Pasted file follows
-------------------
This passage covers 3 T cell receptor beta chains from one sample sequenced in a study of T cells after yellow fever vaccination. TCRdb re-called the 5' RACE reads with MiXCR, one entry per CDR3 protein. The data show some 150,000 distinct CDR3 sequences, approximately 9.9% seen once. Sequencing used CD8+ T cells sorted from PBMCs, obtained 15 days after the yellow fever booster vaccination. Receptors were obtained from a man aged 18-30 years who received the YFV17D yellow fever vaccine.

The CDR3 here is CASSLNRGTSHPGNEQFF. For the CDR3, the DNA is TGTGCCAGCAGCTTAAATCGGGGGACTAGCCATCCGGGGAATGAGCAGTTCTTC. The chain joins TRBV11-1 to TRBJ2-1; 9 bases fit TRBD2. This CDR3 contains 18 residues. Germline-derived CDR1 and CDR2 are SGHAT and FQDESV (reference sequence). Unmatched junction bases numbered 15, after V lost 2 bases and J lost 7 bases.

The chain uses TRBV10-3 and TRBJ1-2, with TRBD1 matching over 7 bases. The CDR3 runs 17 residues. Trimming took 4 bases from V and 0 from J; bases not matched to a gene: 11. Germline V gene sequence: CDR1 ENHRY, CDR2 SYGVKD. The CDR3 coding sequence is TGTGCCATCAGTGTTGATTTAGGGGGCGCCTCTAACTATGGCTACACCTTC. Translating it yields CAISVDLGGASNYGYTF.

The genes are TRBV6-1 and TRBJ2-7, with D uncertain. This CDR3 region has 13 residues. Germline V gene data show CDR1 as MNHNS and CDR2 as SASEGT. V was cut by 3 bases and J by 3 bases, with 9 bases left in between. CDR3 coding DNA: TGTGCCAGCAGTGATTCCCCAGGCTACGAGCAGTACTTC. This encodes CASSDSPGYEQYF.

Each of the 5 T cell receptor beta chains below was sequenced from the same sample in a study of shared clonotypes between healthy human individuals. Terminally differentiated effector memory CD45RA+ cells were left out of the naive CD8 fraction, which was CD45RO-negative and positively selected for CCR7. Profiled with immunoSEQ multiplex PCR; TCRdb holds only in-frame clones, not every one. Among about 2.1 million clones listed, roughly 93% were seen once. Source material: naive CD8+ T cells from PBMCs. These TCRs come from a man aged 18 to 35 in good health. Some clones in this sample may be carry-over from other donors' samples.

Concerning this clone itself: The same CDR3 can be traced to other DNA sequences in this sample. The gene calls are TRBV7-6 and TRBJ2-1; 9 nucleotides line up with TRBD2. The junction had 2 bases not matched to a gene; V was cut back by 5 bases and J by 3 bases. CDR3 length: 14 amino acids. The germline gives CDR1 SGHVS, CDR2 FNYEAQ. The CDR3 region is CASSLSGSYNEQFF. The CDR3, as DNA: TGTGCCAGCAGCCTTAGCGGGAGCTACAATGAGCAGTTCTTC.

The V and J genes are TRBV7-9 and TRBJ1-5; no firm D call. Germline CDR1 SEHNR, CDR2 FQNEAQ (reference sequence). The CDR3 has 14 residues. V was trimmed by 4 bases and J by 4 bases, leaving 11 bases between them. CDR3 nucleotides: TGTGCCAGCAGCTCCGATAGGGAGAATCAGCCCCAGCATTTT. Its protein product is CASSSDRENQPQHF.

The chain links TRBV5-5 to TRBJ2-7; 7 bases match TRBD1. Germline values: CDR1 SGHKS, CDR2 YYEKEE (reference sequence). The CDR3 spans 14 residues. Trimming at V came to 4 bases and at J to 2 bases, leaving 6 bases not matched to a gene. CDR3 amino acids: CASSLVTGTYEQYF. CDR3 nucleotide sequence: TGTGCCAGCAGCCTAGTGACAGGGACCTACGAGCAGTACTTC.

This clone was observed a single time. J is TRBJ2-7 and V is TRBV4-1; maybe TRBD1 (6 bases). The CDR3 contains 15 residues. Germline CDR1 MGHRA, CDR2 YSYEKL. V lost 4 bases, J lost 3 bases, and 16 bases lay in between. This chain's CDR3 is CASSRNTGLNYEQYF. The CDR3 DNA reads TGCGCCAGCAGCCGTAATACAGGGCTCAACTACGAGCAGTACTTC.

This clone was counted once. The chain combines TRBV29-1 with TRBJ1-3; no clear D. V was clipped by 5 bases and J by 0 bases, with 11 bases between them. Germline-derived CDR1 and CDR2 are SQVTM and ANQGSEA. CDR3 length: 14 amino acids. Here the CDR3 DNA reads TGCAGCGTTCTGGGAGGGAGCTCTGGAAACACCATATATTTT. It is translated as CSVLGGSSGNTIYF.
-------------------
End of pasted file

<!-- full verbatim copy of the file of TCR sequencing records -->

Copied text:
This passage covers 3 T cell receptor beta chains from one sample sequenced in a study of T cells after yellow fever vaccination. TCRdb re-called the 5' RACE reads with MiXCR, one entry per CDR3 protein. The data show some 150,000 distinct CDR3 sequences, approximately 9.9% seen once. Sequencing used CD8+ T cells sorted from PBMCs, obtained 15 days after the yellow fever booster vaccination. Receptors were obtained from a man aged 18-30 years who received the YFV17D yellow fever vaccine.

The CDR3 here is CASSLNRGTSHPGNEQFF. For the CDR3, the DNA is TGTGCCAGCAGCTTAAATCGGGGGACTAGCCATCCGGGGAATGAGCAGTTCTTC. The chain joins TRBV11-1 to TRBJ2-1; 9 bases fit TRBD2. This CDR3 contains 18 residues. Germline-derived CDR1 and CDR2 are SGHAT and FQDESV (reference sequence). Unmatched junction bases numbered 15, after V lost 2 bases and J lost 7 bases.

The chain uses TRBV10-3 and TRBJ1-2, with TRBD1 matching over 7 bases. The CDR3 runs 17 residues. Trimming took 4 bases from V and 0 from J; bases not matched to a gene: 11. Germline V gene sequence: CDR1 ENHRY, CDR2 SYGVKD. The CDR3 coding sequence is TGTGCCATCAGTGTTGATTTAGGGGGCGCCTCTAACTATGGCTACACCTTC. Translating it yields CAISVDLGGASNYGYTF.

The genes are TRBV6-1 and TRBJ2-7, with D uncertain. This CDR3 region has 13 residues. Germline V gene data show CDR1 as MNHNS and CDR2 as SASEGT. V was cut by 3 bases and J by 3 bases, with 9 bases left in between. CDR3 coding DNA: TGTGCCAGCAGTGATTCCCCAGGCTACGAGCAGTACTTC. This encodes CASSDSPGYEQYF.

Each of the 5 T cell receptor beta chains below was sequenced from the same sample in a study of shared clonotypes between healthy human individuals. Terminally differentiated effector memory CD45RA+ cells were left out of the naive CD8 fraction, which was CD45RO-negative and positively selected for CCR7. Profiled with immunoSEQ multiplex PCR; TCRdb holds only in-frame clones, not every one. Among about 2.1 million clones listed, roughly 93% were seen once. Source material: naive CD8+ T cells from PBMCs. These TCRs come from a man aged 18 to 35 in good health. Some clones in this sample may be carry-over from other donors' samples.

Concerning this clone itself: The same CDR3 can be traced to other DNA sequences in this sample. The gene calls are TRBV7-6 and TRBJ2-1; 9 nucleotides line up with TRBD2. The junction had 2 bases not matched to a gene; V was cut back by 5 bases and J by 3 bases. CDR3 length: 14 amino acids. The germline gives CDR1 SGHVS, CDR2 FNYEAQ. The CDR3 region is CASSLSGSYNEQFF. The CDR3, as DNA: TGTGCCAGCAGCCTTAGCGGGAGCTACAATGAGCAGTTCTTC.

The V and J genes are TRBV7-9 and TRBJ1-5; no firm D call. Germline CDR1 SEHNR, CDR2 FQNEAQ (reference sequence). The CDR3 has 14 residues. V was trimmed by 4 bases and J by 4 bases, leaving 11 bases between them. CDR3 nucleotides: TGTGCCAGCAGCTCCGATAGGGAGAATCAGCCCCAGCATTTT. Its protein product is CASSSDRENQPQHF.

The chain links TRBV5-5 to TRBJ2-7; 7 bases match TRBD1. Germline values: CDR1 SGHKS, CDR2 YYEKEE (reference sequence). The CDR3 spans 14 residues. Trimming at V came to 4 bases and at J to 2 bases, leaving 6 bases not matched to a gene. CDR3 amino acids: CASSLVTGTYEQYF. CDR3 nucleotide sequence: TGTGCCAGCAGCCTAGTGACAGGGACCTACGAGCAGTACTTC.

This clone was observed a single time. J is TRBJ2-7 and V is TRBV4-1; maybe TRBD1 (6 bases). The CDR3 contains 15 residues. Germline CDR1 MGHRA, CDR2 YSYEKL. V lost 4 bases, J lost 3 bases, and 16 bases lay in between. This chain's CDR3 is CASSRNTGLNYEQYF. The CDR3 DNA reads TGCGCCAGCAGCCGTAATACAGGGCTCAACTACGAGCAGTACTTC.

This clone was counted once. The chain combines TRBV29-1 with TRBJ1-3; no clear D. V was clipped by 5 bases and J by 0 bases, with 11 bases between them. Germline-derived CDR1 and CDR2 are SQVTM and ANQGSEA. CDR3 length: 14 amino acids. Here the CDR3 DNA reads TGCAGCGTTCTGGGAGGGAGCTCTGGAAACACCATATATTTT. It is translated as CSVLGGSSGNTIYF.